Obabakoak is a 1988 novel by the Basque writer Bernardo Atxaga. The title can be translated as "Those from Obaba". The book won the National Novel Prize.[1] The original Basque version was published by Editorial Erein in 1988, and the author's own Spanish version was published by Ediciones B in 1989. An English translation by Margaret Jull Costa based on the Spanish version was published in 1992.

Obabakoak
Obabakoak.jpg
First edition (Basque)
AuthorBernardo Atxaga
TranslatorMargaret Jull Costa
CountrySpain
LanguageBasque
PublisherErein
Publication date
1988
Published in English
1992
Pages402
ISBN8475682189

ContentsEdit

  • Childhoods
    • Esteban Werfell
    • An exposition of Canon Lizardi's letter
    • Post tenebras spero lucem
    • If I could, I'd go out for a stroll every night: I. Katharina's statement
    • If I could, I'd go out for a stroll every night: II. Marie's statement
  • Nine words in honour of the village of Villamediana
  • In search of the last word
    • Young and green
    • The rich merchant's servant
    • Regarding stories
    • Dayoub, the rich merchant's servant
    • Mr Smith
    • Maiden name, Laura Sligo
    • Finis coronat opus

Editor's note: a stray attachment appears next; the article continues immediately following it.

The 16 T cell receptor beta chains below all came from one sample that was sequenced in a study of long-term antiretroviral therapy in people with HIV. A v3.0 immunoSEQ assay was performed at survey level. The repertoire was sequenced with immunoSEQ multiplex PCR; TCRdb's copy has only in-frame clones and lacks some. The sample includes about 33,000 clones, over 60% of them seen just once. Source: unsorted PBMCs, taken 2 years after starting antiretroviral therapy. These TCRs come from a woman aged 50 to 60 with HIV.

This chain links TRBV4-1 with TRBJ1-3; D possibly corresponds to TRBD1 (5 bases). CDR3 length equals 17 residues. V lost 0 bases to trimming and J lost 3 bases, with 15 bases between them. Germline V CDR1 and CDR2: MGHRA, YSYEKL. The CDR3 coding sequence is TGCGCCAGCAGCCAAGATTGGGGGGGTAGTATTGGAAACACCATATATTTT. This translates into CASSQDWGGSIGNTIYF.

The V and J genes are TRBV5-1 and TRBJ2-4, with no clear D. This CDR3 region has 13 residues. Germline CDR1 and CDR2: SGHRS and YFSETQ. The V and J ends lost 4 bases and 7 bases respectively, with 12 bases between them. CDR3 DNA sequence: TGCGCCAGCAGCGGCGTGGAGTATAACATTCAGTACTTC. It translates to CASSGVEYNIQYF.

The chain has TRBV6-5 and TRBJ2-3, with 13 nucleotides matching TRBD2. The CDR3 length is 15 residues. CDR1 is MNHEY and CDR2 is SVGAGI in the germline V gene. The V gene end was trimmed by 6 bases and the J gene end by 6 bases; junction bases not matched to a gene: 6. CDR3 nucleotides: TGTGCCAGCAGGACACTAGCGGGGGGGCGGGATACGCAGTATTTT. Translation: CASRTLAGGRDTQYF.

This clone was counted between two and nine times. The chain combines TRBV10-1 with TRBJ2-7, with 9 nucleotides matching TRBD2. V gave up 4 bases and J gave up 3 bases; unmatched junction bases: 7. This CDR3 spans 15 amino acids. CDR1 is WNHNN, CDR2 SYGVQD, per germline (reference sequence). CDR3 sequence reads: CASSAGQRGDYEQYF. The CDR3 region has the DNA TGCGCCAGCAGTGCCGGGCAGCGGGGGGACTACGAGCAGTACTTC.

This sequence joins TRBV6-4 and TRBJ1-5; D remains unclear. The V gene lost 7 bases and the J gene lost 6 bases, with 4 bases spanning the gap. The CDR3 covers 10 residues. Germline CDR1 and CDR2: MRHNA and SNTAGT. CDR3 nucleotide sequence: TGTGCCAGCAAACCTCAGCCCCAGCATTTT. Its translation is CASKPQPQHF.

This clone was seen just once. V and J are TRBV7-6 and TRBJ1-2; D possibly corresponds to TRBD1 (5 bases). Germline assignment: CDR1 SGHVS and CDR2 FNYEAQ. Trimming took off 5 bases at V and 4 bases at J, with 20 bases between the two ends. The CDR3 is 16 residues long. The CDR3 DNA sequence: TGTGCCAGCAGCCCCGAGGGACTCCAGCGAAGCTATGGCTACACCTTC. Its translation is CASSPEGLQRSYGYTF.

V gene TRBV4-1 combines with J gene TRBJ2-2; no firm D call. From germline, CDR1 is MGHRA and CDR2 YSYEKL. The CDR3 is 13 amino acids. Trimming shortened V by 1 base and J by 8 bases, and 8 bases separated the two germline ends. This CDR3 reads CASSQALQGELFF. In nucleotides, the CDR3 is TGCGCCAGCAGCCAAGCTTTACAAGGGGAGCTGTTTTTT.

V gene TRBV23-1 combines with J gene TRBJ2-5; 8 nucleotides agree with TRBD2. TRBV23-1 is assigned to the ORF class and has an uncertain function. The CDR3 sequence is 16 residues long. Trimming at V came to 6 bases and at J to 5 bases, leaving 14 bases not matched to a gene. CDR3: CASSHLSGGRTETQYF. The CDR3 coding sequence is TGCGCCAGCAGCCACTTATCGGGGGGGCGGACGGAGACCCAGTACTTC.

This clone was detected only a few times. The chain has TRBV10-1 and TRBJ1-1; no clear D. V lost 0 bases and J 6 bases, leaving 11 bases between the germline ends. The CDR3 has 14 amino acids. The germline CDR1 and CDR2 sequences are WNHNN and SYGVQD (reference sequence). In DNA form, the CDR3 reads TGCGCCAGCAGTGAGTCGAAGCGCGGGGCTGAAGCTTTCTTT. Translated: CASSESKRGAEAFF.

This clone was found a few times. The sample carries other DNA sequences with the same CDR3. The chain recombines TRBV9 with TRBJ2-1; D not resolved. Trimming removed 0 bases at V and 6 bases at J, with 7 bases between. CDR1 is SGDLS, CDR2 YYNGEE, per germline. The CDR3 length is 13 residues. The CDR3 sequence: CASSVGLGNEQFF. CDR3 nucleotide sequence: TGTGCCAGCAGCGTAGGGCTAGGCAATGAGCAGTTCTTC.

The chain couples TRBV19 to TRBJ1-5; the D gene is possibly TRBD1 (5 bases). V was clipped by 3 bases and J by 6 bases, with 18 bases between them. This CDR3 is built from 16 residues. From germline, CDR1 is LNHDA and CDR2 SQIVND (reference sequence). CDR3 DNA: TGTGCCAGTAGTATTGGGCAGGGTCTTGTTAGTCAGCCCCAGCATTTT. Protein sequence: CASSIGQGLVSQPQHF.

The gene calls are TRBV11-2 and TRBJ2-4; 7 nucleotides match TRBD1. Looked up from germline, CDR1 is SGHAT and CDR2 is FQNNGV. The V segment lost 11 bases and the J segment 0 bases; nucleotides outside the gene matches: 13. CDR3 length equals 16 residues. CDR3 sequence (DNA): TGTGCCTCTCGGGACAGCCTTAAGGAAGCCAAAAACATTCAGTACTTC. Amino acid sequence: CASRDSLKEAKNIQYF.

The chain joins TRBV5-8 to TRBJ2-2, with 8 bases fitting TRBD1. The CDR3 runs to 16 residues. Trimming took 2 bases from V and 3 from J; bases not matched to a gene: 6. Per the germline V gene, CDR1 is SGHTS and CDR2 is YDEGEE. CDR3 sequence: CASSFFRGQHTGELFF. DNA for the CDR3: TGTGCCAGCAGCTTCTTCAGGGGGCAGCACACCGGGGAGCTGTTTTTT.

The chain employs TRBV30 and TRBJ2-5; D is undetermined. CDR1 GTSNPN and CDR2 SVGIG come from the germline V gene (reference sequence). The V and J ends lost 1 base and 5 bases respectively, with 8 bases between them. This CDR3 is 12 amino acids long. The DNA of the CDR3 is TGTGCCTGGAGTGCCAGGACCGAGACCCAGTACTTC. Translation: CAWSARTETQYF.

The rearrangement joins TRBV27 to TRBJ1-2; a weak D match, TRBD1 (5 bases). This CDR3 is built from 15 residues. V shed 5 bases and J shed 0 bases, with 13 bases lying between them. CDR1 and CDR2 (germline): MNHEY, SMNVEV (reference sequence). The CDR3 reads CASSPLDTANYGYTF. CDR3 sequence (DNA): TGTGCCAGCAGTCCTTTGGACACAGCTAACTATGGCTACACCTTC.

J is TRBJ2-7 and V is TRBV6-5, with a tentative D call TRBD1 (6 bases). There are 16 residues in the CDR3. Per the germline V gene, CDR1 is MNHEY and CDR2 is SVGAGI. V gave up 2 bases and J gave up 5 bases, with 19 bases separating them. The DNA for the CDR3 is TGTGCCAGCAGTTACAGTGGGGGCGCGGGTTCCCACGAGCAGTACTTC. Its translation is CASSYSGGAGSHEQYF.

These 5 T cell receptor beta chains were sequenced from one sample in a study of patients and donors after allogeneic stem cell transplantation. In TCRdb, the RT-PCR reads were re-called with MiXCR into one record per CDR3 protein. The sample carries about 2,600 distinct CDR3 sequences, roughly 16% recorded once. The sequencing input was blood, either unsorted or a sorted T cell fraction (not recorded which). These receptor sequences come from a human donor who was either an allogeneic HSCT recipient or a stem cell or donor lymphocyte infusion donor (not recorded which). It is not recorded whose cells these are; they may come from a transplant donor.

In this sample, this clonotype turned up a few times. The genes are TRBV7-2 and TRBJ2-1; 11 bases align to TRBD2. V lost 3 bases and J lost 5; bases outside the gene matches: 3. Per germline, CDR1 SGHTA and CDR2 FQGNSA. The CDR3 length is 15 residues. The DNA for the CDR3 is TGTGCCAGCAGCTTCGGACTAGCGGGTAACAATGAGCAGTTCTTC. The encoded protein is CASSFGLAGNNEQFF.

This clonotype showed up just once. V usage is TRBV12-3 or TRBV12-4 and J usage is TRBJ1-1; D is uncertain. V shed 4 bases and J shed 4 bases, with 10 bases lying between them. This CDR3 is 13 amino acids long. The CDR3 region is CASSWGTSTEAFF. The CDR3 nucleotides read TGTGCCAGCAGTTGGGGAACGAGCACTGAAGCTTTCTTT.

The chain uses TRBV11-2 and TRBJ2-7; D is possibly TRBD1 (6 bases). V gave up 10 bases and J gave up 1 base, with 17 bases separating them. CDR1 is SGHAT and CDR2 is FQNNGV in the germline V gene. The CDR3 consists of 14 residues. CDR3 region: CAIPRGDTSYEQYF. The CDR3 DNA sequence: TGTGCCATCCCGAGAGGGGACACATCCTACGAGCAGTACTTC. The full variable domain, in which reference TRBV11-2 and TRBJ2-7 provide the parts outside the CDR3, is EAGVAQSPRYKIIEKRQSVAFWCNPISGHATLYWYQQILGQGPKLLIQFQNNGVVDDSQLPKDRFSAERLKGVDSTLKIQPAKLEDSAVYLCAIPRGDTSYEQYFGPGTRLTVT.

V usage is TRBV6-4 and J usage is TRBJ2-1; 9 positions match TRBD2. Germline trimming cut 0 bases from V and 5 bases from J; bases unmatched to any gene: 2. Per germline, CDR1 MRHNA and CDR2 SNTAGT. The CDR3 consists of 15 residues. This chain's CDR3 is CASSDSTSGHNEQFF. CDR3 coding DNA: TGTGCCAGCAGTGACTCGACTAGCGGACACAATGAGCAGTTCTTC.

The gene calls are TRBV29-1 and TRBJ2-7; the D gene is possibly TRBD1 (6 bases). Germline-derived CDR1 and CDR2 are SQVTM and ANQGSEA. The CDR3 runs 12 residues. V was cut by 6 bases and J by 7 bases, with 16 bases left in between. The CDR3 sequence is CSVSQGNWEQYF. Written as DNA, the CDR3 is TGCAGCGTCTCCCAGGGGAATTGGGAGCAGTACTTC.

• In the morning
    • Hans Menscher
    • How to write a story in five minutes
    • Klaus Hanhn
    • Marggarete and Heinrich, twins
    • I, Jean Baptiste Hargous
    • How to plagiarise
    • The crevasse
    • A Rhine wine
    • Samuel Telleria Uribe
    • Wei Lie Deshang
    • X and Y
    • The torch
  • By way of an autobiography

ThemesEdit

Atxaga described the idea behind the village Obaba: "Obaba is an interior landscape. You don't remember all the places of the past, but what sticks in the memory is this window, that stone, the bridge. Obaba is the country of my past, a mixture of the real and the emotional."[2]

ReceptionEdit

Maggie Traugott of The Independent wrote: "Atxaga loves parody, riddles, manipulating texts within texts, which could of course all turn pretentious and hard-going if it weren't handled with charm and dexterity." Traugott wrote that the Basque language "has been 'hiding away like a hedgehog', fortifying itself largely on an oral tradition. Atxaga has not only awakened the hedgehog, but has brought it into the context of his own wide and idiosyncratic reading of world literature."[3]

See alsoEdit

ReferencesEdit

  1. ^ "Premios Nacionales de Literatura / Modalidad Narrativa: Premiados". mcu.es. Ministry of Culture. Retrieved 2012-04-09.
  2. ^ Eaude, Michael (2001-10-20). "A bridge across the great divide". The Guardian. Retrieved 2012-04-09.
  3. ^ Traugott, Maggie (1992-08-30). "Waking the hedgehog". The Independent. Retrieved 2012-04-09.